76th Session of the UN General Assembly – High Level Week
New and Emerging Technologies
Private Sector Responsibilities to Promote Human Dignity Online
EU statement by EUSR for Human Rights, Eamon Gilmore
Virtual side event, 22 September 2021
Thank you, Peggy (Hicks – moderator),
Dear Ministers (Dear Foreign Minister Jeppe Kofod, Dear Vice Minister Choi Jongmoon),
Good afternoon from Brussels. I am happy to address this high-level event on behalf of the European Union.
The topic of our discussion – the interplay between new and emerging technologies, human rights and business – receives more and more attention. In today’s complex, intertwined and at times very “chaotic digital world”, it is important to “connect the dots”. It is important to assess fully the implications of new technological forces that shape our lives and the new powers of businesses as the key harnesser of those forces.
The COVID-19 pandemic has changed the digital landscape. On the one hand, it has accelerated our digital transition. On the other hand, this public health crisis has served as an accelerator to fast track the use of new technologies, including suppressing human rights through mass surveillance and cyber harassment.
States and non-state actors have an excellent basis to inform and shape their policy action or business activities: They have the UN Guiding Principles on Business and Human Rights, the UN Roadmap for Digital Cooperation, and of course the robust body of international human rights law. The European Union has been involved in shaping and promoting these key UN guiding documents and we are one of the world’s most vocal advocates of human rights.
The EU Action Plan for Human Rights and Democracy (2020-2024), adopted unanimously by all our 27 Member States last November, recognizes new technologies as one of the five priority areas of external human rights policy. It also aims to support the implementation of the UN Guiding Principles and to strengthen the engagement with the business sector on upholding and promoting human rights, anticorruption measures and best practices on responsible business conduct, corporate social responsibility, due diligence, and accountability.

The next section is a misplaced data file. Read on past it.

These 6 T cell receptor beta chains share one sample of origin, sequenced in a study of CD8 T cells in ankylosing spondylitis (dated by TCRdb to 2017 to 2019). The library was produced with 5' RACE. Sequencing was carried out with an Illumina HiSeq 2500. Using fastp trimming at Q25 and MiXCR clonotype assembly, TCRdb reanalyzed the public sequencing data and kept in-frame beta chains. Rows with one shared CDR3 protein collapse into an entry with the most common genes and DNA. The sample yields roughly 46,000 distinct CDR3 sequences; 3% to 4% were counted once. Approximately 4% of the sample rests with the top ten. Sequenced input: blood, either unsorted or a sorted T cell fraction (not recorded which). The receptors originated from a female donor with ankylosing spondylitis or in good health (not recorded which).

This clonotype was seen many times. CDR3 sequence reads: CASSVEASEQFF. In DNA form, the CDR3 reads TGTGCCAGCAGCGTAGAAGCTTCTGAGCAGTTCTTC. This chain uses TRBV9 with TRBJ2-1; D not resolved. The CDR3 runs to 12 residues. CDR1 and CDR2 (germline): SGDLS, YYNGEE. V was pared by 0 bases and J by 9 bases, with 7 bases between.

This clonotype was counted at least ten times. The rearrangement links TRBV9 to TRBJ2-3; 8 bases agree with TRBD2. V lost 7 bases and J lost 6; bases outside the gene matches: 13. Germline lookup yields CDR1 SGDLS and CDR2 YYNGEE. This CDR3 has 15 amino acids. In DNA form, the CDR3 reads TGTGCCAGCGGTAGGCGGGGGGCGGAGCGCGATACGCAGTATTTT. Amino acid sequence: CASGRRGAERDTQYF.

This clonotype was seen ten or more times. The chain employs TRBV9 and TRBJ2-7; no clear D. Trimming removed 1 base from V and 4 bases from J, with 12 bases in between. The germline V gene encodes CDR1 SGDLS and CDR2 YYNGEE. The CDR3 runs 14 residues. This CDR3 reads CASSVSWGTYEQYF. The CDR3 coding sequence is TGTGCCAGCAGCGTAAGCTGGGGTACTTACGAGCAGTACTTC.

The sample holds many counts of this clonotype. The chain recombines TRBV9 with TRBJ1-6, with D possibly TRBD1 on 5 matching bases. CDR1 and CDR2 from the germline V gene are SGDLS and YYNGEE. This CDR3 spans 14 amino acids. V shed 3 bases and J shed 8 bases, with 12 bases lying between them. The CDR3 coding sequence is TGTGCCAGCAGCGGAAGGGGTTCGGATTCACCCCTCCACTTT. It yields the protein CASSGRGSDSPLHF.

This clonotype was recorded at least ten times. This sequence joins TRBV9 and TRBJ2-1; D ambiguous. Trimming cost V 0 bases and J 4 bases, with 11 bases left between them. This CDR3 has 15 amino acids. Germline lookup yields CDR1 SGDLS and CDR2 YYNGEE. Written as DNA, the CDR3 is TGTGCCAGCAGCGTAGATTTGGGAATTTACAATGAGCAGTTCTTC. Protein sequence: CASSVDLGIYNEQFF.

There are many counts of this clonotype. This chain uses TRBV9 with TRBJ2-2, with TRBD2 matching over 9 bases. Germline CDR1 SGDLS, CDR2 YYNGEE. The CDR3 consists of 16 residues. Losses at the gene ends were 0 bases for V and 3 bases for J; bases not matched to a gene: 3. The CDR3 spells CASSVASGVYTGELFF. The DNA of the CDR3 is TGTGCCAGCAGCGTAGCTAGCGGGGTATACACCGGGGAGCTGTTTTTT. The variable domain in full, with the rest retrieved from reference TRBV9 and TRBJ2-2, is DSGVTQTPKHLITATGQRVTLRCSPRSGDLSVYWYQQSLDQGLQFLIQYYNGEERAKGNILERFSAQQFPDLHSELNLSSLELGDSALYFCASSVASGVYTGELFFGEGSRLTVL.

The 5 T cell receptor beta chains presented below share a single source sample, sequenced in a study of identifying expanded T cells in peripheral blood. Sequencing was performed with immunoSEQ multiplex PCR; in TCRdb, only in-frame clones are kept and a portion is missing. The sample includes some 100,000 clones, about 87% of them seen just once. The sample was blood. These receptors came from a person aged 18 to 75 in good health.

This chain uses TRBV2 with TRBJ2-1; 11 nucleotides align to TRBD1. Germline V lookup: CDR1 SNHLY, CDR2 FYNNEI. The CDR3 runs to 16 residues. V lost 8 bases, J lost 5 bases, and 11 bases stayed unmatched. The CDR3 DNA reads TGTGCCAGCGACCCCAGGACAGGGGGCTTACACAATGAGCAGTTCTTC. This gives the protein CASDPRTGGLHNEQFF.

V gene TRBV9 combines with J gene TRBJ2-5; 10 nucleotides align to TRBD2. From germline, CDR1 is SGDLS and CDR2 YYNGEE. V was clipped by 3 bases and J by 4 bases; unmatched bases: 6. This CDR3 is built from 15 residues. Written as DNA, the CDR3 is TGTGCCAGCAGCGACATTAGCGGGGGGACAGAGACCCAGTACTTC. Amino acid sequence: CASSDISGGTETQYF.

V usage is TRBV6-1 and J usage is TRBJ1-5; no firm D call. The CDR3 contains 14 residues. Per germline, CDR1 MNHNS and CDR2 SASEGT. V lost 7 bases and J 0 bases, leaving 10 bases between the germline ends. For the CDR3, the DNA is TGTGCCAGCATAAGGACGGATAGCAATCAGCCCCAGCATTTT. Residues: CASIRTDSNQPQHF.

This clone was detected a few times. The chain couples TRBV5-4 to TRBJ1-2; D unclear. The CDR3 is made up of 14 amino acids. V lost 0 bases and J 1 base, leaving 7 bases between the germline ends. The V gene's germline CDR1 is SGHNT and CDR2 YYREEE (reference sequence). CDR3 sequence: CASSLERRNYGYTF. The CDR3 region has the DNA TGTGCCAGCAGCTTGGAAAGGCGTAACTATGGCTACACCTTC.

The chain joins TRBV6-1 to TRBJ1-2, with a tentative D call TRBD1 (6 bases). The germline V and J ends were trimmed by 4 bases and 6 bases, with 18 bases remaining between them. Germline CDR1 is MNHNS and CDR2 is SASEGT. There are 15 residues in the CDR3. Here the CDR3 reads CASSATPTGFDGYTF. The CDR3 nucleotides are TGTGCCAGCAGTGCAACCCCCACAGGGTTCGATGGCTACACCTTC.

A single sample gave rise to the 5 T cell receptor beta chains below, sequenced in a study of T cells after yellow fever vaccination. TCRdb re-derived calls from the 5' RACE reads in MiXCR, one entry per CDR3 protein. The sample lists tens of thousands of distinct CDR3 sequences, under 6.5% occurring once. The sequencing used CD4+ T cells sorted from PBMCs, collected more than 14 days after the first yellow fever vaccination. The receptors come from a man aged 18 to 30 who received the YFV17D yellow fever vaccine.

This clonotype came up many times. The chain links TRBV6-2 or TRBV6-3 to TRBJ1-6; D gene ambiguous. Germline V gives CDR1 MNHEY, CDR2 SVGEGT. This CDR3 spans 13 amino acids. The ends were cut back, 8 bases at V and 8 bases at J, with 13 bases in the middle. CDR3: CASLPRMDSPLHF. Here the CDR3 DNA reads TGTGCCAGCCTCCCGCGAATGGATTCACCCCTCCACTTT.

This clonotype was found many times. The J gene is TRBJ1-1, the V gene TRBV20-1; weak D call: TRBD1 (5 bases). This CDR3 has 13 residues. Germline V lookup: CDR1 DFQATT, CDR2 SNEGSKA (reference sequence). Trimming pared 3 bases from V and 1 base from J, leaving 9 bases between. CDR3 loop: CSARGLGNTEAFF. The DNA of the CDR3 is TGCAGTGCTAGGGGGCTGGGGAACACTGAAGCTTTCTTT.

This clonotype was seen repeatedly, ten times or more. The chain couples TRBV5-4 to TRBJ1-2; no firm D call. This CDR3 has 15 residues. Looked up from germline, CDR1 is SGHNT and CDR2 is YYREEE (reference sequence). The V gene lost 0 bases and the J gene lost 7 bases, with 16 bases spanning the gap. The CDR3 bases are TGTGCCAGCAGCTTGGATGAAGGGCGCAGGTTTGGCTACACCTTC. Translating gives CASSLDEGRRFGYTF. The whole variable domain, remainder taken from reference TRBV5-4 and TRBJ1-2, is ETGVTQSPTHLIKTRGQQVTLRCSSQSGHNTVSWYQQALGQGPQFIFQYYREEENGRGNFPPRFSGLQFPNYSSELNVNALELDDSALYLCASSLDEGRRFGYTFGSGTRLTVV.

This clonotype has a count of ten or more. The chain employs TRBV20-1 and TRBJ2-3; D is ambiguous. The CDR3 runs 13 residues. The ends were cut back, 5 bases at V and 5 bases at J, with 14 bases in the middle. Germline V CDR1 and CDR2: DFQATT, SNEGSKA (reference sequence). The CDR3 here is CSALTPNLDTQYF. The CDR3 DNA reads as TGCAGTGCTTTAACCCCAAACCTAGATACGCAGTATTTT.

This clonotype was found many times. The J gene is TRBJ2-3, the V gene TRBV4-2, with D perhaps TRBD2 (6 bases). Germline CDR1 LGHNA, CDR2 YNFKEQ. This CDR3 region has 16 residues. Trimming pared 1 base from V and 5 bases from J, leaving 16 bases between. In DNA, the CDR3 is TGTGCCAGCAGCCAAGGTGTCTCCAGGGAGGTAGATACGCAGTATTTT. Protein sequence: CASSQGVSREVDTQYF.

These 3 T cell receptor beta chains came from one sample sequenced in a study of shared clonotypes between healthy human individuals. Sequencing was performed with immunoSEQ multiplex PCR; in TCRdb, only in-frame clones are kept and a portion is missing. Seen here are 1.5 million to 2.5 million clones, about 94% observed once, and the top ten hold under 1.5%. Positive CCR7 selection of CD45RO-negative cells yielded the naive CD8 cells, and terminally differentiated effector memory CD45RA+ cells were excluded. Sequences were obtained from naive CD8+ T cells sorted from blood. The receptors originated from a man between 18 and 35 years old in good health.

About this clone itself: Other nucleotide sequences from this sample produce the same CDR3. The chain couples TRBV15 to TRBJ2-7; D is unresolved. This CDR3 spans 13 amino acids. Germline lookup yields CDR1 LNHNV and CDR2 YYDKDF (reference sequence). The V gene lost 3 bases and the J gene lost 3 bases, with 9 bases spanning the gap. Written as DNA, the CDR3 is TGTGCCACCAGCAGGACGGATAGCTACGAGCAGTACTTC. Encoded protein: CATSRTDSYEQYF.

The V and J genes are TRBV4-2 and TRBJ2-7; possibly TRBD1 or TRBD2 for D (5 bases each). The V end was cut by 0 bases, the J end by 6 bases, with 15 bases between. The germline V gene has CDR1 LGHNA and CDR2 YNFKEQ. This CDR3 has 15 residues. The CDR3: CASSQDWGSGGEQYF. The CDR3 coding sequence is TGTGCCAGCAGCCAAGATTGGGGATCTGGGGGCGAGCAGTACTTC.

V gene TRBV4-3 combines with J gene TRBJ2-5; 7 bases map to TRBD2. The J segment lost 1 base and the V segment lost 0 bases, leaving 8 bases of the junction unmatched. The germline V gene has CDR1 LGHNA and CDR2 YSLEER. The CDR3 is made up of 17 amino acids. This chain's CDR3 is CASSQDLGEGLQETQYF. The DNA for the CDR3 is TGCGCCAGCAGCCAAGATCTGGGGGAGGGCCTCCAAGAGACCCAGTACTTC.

The European Union strives to harness the potential of new technologies, including Artificial Intelligence, for the better enjoyment of human rights as well as to tackle challenges connected with the rise of digital technologies. Both at home and in our external action. By all actors. As our Action Plan puts it: “digital technologies must be human-centred”.
Over the last few years we have established strong standards of protecting data privacy (through General Data Protection Regulation or GDPR regime), or on combatting hate speech online (through the code of conduct with social media platforms). Legislative process is underway on a new Digital Services Act Package, which aims to provide for a clear set of due-diligence obligations for online platforms. A key objective is to improve users’ safety online while improving the protection of their fundamental rights.
Currently, the EU is preparing legislation on Artificial Intelligence with human rights-based rules regulating its design, development, deployment, evaluation and use. We are also working on new legislation introducing mandatory human rights due diligence for businesses. As European Commission President Ursula von der Leyen underlined last week in her State of the Union address: Human rights are not for sale – at any price. It is encouraging to see more and more businesses espousing the same view but more has to be done.
With the growing range of human rights being exercised through the use of digital technologies harnessed by transnational corporations, we need to redefine our strategies to protect these rights. We also need to acknowledge new forms of enjoyment – and violations! – of human rights.
We do not need to re-define human rights as such. New and emerging technologies may be sophisticated but the key human rights principle is simple: Human rights apply both online and offline. The same rights, whether political, civil, economic, social or cultural, must be protected online.
Putting these basic principles into practice requires joint efforts of civil society, human rights defenders, national authorities, academia, international organisations and the private sector. The role of private actors, including social media companies is of particular importance. This is why the European Union has been regularly discussing with companies such as Microsoft, Facebook or Google, ways to foster a human rights-compliant digital sphere.
I am glad that this event brings together these diverse actors. I am looking forward to our discussion.